“No, she was one of my best friends.” She no longer lied as convincingly as she used to. Or maybe he knew her too well to believe her. He remembered Mai really did live in Nice, but he also remembered Thuy mentioning she hated her. Some guy whose name he forgot, Bui or Bich or something, lived in Nice, a guy Thuy introduced him to at a Vietnamese party in Falls Church ten years before.

He thought it might be fun to play with her, pretend he wanted to go with her. Not worth the effort, though. “I’ll take a pass. You’ll spend your time with her, talking Vietnamese. I can find more ways to entertain myself in Paris than down there.”

“You said you wanted to see the South of France.” Now she’s playing with me, he thought, pretending she wants me to come.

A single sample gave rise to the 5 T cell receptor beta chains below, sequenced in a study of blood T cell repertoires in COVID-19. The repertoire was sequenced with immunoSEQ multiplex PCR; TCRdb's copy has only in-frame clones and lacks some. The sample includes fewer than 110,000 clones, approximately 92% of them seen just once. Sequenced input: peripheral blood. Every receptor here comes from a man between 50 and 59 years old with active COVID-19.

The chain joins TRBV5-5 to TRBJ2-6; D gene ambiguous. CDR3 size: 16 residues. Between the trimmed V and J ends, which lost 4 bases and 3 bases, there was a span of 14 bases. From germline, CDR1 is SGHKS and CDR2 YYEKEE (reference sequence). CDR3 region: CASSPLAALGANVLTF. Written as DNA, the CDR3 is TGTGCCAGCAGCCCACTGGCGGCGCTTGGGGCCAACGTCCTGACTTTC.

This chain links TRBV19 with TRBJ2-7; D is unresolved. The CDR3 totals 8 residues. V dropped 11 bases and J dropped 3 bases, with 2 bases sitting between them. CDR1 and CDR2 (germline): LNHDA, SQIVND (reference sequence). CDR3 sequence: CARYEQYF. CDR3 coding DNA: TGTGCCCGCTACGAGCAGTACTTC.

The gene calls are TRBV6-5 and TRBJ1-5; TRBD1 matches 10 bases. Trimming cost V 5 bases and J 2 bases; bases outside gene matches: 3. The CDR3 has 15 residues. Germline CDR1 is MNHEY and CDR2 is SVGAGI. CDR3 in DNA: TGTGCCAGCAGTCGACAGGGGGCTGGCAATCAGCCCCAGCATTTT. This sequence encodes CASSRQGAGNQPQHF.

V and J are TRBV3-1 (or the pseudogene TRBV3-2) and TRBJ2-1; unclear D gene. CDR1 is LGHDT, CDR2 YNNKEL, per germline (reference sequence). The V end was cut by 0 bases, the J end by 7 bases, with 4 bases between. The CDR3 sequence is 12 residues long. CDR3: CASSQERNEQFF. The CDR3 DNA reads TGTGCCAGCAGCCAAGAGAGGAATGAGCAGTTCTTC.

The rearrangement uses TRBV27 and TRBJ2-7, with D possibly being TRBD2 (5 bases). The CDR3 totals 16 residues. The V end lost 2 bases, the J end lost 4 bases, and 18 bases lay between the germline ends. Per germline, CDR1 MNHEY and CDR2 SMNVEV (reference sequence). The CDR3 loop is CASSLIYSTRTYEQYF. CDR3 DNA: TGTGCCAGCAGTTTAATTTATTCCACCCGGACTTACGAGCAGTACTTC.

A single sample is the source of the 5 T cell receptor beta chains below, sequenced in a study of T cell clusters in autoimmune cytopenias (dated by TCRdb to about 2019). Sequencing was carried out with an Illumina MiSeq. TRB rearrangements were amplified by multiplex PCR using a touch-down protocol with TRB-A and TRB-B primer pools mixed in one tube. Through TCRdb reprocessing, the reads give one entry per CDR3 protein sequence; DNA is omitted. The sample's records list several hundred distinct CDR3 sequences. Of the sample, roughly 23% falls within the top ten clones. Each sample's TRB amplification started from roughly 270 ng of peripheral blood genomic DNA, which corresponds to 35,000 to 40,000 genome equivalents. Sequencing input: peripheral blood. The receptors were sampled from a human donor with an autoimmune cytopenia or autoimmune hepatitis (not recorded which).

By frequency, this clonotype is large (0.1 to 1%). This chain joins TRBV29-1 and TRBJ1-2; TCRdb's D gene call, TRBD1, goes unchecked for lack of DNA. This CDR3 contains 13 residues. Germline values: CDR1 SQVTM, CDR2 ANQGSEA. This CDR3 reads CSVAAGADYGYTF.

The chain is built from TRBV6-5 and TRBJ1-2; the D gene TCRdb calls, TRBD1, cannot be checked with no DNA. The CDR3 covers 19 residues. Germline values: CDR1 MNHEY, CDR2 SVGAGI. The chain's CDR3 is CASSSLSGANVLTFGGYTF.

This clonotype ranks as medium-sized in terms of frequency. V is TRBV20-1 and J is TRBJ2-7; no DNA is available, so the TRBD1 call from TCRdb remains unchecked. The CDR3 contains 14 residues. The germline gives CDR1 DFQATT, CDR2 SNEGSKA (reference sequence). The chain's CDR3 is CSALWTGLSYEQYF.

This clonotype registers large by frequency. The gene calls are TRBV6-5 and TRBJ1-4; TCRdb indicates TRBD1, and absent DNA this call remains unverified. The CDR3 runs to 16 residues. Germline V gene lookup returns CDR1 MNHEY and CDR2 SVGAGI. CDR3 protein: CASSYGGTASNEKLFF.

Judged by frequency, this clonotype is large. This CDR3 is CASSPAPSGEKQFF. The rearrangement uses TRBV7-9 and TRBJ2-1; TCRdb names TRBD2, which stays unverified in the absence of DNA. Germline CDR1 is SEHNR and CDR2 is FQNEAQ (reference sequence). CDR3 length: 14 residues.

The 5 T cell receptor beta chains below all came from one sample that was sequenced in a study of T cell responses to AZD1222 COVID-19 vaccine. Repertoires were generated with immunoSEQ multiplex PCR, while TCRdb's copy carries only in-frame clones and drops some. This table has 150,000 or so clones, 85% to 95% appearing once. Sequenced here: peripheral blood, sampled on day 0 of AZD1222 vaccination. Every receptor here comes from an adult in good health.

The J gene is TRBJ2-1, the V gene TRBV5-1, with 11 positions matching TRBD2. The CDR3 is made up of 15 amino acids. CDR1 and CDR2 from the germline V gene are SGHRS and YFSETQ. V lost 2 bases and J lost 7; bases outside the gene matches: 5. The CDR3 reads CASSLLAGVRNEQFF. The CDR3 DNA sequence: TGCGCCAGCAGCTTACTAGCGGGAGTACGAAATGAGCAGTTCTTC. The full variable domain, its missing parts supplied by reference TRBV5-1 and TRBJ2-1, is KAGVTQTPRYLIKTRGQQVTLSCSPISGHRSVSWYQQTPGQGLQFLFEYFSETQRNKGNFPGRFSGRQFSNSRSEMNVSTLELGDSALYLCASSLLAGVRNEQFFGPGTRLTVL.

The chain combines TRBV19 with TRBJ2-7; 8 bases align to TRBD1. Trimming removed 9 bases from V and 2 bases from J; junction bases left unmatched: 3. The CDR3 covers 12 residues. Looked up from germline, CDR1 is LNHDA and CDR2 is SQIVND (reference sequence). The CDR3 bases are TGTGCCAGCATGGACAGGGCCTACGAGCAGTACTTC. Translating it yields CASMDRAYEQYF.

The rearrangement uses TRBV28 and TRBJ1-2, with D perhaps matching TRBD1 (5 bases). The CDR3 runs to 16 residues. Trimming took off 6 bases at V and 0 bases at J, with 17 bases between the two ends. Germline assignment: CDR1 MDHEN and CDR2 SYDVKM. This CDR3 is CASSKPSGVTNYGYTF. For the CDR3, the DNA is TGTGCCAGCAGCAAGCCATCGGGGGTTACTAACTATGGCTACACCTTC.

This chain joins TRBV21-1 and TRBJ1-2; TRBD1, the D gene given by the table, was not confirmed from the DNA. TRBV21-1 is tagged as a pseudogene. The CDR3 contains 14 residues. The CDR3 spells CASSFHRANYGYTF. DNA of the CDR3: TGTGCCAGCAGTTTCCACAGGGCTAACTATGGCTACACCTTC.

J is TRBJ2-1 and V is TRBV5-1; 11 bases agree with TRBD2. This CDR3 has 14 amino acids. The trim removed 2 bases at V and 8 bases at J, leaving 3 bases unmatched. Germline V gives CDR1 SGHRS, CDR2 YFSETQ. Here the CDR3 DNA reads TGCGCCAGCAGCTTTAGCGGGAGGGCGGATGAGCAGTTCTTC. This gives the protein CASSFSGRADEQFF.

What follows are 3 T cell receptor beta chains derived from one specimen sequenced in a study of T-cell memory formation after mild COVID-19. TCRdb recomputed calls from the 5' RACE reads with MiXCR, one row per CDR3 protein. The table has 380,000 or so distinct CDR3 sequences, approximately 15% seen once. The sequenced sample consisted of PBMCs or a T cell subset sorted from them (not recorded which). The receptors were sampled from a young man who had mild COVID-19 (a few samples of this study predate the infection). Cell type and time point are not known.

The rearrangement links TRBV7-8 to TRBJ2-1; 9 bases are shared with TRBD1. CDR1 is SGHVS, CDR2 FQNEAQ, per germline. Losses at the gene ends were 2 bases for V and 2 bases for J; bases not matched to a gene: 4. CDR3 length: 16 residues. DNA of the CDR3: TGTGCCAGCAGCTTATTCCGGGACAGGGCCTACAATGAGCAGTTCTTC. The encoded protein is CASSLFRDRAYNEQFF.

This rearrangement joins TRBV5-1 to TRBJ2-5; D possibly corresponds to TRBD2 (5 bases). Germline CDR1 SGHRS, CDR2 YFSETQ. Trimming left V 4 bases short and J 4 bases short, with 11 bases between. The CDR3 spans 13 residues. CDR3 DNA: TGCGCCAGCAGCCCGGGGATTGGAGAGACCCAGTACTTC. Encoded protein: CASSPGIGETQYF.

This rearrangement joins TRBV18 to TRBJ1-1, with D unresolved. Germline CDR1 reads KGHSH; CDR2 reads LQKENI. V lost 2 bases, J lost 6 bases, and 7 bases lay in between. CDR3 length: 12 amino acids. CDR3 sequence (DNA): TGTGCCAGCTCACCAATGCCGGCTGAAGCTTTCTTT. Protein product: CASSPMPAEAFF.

“Let’s do it another time when it’s just the two of us.”

“OK,” she said, her face relaxing. “You can drive me to the train station in the morning.”


The next afternoon, Thuy long gone on the train to Nice, he sat on his balcony watching the lake and drinking beer. Danielle walked along the path with Bonbon, taking her time, as if looking for someone. He finished his beer and went downstairs to the lake.

© Thomas D. Ray


4 Responses

  1. Nice story. It’s interesting that he’s fine with adultery but not racism (even though he may be a little prejudiced himself). I also found it really sad at the end where they both know the other is planning to cheat but don’t really care.

  2. Poignant, sad, but with touches of humor. The three characters are vivid and so believable. Just like real people, this couple tries to make themselves happy by doing things that will leave them even less satisfied with their troubled marriage. Danielle is the only one who seems clear-eyed about her marriage. Very engaging.